As shooting progressed, Monroe became increasingly dependent upon pills. She had prescriptions flown in every other day by her Los Angeles doctors and received additional medication from local doctors. She was taking three times the normal dosage of the sleeping aid Nembutal. The pills left her disoriented, unsteady on her feet and incoherent. They also led to wild mood swings and rashes.

Like Monroe, Clift had a problem with medication as well, having become dependent upon painkillers and other pills after his automobile accident. Many on the film were concerned about his ability to perform the role, particularly since the first scene he was scheduled to shoot was a long telephone scene in which he calls his mother on a pay phone as the other characters --played by Monroe, Gable, Wallach and Thelma Ritter -- watch in the background. Clift described the shot as an "audition in front of the gods and goddesses of the performing arts," but he pulled it off in one take. That was the moment that won Gable over to his side.

The only problem Gable had with Clift occurred while filming a scene driving to the rodeo. In his excitement, Clift hammered on Gable's back, and the King asked him not to do it again, as he had back problems. Even when Gable showed Clift the black and blue marks his blows were causing, it didn't seem to matter. The next time Clift hit him on the back, Gable yelled, "I'm going to hang one on you, you little bastard, if you do that again!" Clift burst into tears.

Huston insisted on using real wild horses for the rodeo scene. The horse Clift had to ride was too wild for the actor, but Huston insisted that he sit on it in the bullpen chute for a close-up. When the horse lost control it threw Clift against the side of the chute, ripping his shirt. That was the take Huston used in the film.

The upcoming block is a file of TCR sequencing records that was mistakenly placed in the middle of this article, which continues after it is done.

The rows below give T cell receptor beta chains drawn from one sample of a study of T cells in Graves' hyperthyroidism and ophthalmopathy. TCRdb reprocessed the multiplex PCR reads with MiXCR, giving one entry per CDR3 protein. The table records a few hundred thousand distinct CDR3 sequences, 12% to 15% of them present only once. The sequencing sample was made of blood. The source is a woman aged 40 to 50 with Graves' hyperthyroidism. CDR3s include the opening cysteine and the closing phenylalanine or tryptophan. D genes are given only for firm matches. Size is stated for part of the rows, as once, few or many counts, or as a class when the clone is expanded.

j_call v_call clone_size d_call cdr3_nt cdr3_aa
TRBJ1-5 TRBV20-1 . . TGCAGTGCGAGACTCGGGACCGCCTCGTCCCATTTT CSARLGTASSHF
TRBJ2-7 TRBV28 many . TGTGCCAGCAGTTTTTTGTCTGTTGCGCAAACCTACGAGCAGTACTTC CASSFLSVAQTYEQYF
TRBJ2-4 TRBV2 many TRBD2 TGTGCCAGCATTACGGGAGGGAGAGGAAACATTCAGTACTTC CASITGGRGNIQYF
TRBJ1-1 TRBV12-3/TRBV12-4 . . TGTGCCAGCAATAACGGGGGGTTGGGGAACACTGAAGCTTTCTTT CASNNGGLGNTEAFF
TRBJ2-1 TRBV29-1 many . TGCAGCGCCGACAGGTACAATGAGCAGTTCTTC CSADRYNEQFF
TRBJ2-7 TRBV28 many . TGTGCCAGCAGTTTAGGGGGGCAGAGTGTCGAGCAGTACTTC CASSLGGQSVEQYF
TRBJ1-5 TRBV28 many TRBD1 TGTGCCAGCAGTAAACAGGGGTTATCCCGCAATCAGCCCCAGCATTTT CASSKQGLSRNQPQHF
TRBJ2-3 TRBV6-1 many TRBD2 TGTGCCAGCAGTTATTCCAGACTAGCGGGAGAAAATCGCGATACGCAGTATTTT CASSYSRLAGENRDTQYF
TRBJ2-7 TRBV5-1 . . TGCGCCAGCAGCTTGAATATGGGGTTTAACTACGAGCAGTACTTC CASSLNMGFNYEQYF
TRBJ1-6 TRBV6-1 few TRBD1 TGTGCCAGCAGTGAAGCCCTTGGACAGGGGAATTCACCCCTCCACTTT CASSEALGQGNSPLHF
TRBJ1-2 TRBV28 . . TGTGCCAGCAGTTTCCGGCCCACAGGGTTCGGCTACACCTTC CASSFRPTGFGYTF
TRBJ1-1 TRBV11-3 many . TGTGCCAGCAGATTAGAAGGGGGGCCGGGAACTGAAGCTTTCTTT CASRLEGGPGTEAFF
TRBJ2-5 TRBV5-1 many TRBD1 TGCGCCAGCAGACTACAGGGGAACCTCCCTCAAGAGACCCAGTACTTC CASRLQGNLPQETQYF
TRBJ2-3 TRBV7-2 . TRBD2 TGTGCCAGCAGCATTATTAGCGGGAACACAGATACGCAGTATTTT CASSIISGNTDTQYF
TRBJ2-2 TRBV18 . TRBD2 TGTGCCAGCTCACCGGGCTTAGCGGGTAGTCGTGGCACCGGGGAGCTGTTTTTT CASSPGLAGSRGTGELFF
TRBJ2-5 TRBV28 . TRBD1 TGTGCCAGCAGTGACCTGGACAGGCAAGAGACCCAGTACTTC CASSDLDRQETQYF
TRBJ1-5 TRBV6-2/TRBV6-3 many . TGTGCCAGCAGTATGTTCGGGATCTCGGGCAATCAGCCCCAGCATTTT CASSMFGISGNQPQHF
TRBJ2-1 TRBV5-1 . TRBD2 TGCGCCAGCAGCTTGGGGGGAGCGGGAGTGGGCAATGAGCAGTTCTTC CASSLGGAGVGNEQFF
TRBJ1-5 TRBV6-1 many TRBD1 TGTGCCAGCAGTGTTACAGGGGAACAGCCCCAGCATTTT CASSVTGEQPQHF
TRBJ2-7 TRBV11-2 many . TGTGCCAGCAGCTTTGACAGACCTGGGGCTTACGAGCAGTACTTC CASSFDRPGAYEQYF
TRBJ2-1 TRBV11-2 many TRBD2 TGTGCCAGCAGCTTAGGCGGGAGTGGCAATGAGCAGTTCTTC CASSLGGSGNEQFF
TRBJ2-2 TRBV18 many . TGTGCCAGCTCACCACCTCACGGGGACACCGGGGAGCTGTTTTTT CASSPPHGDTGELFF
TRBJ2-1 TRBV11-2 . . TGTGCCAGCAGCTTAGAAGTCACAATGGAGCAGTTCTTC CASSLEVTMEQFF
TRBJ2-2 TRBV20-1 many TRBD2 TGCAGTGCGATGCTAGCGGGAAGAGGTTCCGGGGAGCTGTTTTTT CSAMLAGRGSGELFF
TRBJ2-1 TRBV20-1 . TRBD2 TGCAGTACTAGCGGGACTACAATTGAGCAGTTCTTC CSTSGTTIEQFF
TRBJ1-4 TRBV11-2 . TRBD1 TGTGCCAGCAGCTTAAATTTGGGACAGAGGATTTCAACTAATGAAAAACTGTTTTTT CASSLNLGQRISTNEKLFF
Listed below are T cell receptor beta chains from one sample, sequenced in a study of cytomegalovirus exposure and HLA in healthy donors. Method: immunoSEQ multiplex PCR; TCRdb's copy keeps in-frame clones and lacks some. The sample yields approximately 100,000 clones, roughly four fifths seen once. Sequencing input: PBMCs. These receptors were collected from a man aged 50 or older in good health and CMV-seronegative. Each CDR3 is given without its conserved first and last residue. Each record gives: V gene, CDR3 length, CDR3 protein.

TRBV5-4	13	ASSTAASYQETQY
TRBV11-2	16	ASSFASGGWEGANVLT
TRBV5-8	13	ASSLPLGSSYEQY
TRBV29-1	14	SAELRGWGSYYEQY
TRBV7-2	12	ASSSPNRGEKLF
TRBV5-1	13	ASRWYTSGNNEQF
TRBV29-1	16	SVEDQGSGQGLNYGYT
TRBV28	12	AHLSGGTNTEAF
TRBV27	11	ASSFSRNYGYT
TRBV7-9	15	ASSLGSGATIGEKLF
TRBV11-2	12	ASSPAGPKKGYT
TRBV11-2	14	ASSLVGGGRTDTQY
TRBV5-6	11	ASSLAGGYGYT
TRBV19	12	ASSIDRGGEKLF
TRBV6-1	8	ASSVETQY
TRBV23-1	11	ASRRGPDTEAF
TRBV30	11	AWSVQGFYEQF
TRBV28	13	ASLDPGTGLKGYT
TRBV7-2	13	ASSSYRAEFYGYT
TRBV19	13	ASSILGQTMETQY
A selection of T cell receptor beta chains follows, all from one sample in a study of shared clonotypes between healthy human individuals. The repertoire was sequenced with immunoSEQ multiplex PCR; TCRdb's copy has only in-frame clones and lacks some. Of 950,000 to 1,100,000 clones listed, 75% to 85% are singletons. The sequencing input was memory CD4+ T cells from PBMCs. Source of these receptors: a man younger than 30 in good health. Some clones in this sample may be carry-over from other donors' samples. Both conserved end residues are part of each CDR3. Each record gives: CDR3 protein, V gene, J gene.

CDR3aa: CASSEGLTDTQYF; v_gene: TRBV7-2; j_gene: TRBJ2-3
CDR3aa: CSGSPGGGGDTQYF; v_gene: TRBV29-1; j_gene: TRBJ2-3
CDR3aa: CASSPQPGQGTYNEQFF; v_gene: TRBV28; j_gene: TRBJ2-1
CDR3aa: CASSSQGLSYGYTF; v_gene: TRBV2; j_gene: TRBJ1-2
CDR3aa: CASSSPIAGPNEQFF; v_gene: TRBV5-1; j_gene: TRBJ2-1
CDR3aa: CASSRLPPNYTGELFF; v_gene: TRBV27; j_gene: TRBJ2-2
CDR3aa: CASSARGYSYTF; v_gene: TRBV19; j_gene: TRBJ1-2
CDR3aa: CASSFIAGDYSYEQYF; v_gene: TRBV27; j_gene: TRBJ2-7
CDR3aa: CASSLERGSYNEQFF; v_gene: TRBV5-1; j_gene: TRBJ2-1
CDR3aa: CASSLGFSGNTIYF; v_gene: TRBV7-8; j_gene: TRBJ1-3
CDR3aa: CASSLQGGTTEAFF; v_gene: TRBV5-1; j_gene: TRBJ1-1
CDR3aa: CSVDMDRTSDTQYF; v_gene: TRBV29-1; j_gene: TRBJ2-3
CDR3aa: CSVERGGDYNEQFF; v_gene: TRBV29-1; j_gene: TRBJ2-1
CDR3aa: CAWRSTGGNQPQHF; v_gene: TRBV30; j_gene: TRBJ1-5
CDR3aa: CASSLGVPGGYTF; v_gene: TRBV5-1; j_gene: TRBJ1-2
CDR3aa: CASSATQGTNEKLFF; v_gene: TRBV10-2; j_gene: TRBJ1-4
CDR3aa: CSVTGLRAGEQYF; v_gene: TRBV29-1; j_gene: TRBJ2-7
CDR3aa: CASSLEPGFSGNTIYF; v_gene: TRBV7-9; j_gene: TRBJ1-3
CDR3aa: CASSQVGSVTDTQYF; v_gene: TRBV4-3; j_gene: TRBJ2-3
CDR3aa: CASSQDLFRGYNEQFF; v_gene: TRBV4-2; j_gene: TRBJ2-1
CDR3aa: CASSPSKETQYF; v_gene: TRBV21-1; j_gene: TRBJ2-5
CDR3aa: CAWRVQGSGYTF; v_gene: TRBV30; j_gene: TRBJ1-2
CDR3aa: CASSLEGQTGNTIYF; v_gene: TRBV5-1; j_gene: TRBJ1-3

One of the most difficult scenes in The Misfits was a five minute exchange between Monroe and Clift that Huston wanted to shoot in one long take - the longest single take in his entire career. Nobody believed the two actors, notorious for their problems remembering lines, could pull it off. Monroe requested that all strangers be removed from the set beforehand and asked that nobody stand in her line of sight. Each actor was so concerned for the other, however, that they pulled it off in just six tries, giving Huston two perfect takes.

One of Gable's few on-the-set blow-ups occurred during the filming of the horse-roping scenes. When Huston insisted on another take after Gable's stunt double had been injured, the actor walked off the set in disgust.

Gable could have refused to do any of the stunts for The Misfits, but insisted on doing all but the most dangerous shots. He even allowed himself to be dragged behind a truck for 400 feet over the desert floor and chased the truck for repeated takes.

The horse-roping scenes were equally hard for Clift. When the crew forgot to have him put on gloves during the first takes, he had to hold the ropes with his bare hands for the rest of the shoot, leaving his hands raw and bloody.

The Misfits production was shut down in late August when the film exceeded its budget. It took two weeks of meetings with United Artists executives and Los Angeles and New York to get things back on track. Part of the problem was that Huston had exceeded his gambling allowance, so to cover his tracks, he convinced Monroe's doctors to have her hospitalized for her drug problems, even though the production had contributed to them. At least the film's insurance company paid for her treatment.

Location shooting for The Misfits ended in October 1960, after which the crew moved to the Paramount Studios for re-takes.

During the Los Angeles filming, director Henry Hathaway, who had worked with Monroe on Niagara (1953), saw her sobbing outside one of the sound stages. Upset at how the film was turning out, she said, "I just couldn't face having to do another scene with Marilyn Monroe."

On the last day of filming, Miller arrived with five pages of re-writes for an early scene. Gable refused to approve the changes and insisted on a screening of the film the next morning. After The Misfits was finished, he thanked producer Frank Taylor, "I now have two things to be proud of in my career: Gone with the Wind [1939] and this." But he still refused to shoot the new scene.

The Misfits completed filming on November 4, 1960, with a brief re-take of the film's final scene, with Gable and Monroe. The next day, Gable had a heart attack. Eleven days later, he died. Although many felt the physical strain of his role in The Misfits was responsible, Gable's heavy smoking, drinking and grief over the recent death of his friend Ward Bond probably contributed to his early passing as well.

by Frank Miller

Sources:
Donald Spotto, Marilyn Monroe: The Biography
Lee Server, Robert Mitchum: Baby, I Don't Care
Lyn Tournabene, Long Live the King: A Biography of Clark Gable

VIEW TCMDb ENTRY